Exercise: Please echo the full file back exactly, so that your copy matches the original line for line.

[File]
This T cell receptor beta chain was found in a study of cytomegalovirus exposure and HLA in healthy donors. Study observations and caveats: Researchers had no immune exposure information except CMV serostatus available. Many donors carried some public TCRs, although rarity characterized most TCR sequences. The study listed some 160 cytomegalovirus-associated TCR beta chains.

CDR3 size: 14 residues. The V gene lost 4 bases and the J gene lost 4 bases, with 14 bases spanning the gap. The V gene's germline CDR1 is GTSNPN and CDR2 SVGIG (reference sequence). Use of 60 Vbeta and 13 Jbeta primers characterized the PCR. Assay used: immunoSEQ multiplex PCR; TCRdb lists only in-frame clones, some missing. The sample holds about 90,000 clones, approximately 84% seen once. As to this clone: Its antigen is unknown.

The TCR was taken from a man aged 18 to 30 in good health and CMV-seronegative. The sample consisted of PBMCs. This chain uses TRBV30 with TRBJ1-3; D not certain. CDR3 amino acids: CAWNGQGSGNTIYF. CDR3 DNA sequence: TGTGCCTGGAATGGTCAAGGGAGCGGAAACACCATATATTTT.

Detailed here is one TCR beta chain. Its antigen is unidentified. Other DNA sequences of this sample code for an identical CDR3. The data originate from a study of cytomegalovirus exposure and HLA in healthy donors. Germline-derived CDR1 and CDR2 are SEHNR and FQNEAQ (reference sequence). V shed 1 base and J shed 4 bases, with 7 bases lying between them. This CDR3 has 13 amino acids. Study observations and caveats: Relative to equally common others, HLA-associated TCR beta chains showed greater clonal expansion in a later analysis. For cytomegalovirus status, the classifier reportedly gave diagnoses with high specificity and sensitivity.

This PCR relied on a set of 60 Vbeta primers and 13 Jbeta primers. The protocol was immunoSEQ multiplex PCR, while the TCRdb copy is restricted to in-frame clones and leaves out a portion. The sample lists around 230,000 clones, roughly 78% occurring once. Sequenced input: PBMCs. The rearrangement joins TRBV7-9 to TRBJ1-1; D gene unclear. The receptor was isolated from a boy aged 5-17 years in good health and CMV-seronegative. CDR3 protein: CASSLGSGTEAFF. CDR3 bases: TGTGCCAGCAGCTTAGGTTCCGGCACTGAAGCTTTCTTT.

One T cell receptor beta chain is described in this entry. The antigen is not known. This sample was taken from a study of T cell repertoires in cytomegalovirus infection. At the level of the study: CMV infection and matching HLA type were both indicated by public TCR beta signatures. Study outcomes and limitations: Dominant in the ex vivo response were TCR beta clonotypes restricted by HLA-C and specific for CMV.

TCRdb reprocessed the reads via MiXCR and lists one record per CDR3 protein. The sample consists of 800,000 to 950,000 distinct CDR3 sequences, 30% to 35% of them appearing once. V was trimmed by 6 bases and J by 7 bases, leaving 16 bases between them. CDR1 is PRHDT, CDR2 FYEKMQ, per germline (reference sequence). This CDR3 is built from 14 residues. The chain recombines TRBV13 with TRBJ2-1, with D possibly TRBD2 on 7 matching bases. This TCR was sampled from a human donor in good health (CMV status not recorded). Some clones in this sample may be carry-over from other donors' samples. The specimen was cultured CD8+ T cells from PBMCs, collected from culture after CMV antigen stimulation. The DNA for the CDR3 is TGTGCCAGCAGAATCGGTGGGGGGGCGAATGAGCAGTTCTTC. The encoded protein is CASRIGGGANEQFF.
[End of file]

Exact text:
This T cell receptor beta chain was found in a study of cytomegalovirus exposure and HLA in healthy donors. Study observations and caveats: Researchers had no immune exposure information except CMV serostatus available. Many donors carried some public TCRs, although rarity characterized most TCR sequences. The study listed some 160 cytomegalovirus-associated TCR beta chains.

CDR3 size: 14 residues. The V gene lost 4 bases and the J gene lost 4 bases, with 14 bases spanning the gap. The V gene's germline CDR1 is GTSNPN and CDR2 SVGIG (reference sequence). Use of 60 Vbeta and 13 Jbeta primers characterized the PCR. Assay used: immunoSEQ multiplex PCR; TCRdb lists only in-frame clones, some missing. The sample holds about 90,000 clones, approximately 84% seen once. As to this clone: Its antigen is unknown.

The TCR was taken from a man aged 18 to 30 in good health and CMV-seronegative. The sample consisted of PBMCs. This chain uses TRBV30 with TRBJ1-3; D not certain. CDR3 amino acids: CAWNGQGSGNTIYF. CDR3 DNA sequence: TGTGCCTGGAATGGTCAAGGGAGCGGAAACACCATATATTTT.

Detailed here is one TCR beta chain. Its antigen is unidentified. Other DNA sequences of this sample code for an identical CDR3. The data originate from a study of cytomegalovirus exposure and HLA in healthy donors. Germline-derived CDR1 and CDR2 are SEHNR and FQNEAQ (reference sequence). V shed 1 base and J shed 4 bases, with 7 bases lying between them. This CDR3 has 13 amino acids. Study observations and caveats: Relative to equally common others, HLA-associated TCR beta chains showed greater clonal expansion in a later analysis. For cytomegalovirus status, the classifier reportedly gave diagnoses with high specificity and sensitivity.

This PCR relied on a set of 60 Vbeta primers and 13 Jbeta primers. The protocol was immunoSEQ multiplex PCR, while the TCRdb copy is restricted to in-frame clones and leaves out a portion. The sample lists around 230,000 clones, roughly 78% occurring once. Sequenced input: PBMCs. The rearrangement joins TRBV7-9 to TRBJ1-1; D gene unclear. The receptor was isolated from a boy aged 5-17 years in good health and CMV-seronegative. CDR3 protein: CASSLGSGTEAFF. CDR3 bases: TGTGCCAGCAGCTTAGGTTCCGGCACTGAAGCTTTCTTT.

One T cell receptor beta chain is described in this entry. The antigen is not known. This sample was taken from a study of T cell repertoires in cytomegalovirus infection. At the level of the study: CMV infection and matching HLA type were both indicated by public TCR beta signatures. Study outcomes and limitations: Dominant in the ex vivo response were TCR beta clonotypes restricted by HLA-C and specific for CMV.

TCRdb reprocessed the reads via MiXCR and lists one record per CDR3 protein. The sample consists of 800,000 to 950,000 distinct CDR3 sequences, 30% to 35% of them appearing once. V was trimmed by 6 bases and J by 7 bases, leaving 16 bases between them. CDR1 is PRHDT, CDR2 FYEKMQ, per germline (reference sequence). This CDR3 is built from 14 residues. The chain recombines TRBV13 with TRBJ2-1, with D possibly TRBD2 on 7 matching bases. This TCR was sampled from a human donor in good health (CMV status not recorded). Some clones in this sample may be carry-over from other donors' samples. The specimen was cultured CD8+ T cells from PBMCs, collected from culture after CMV antigen stimulation. The DNA for the CDR3 is TGTGCCAGCAGAATCGGTGGGGGGGCGAATGAGCAGTTCTTC. The encoded protein is CASRIGGGANEQFF.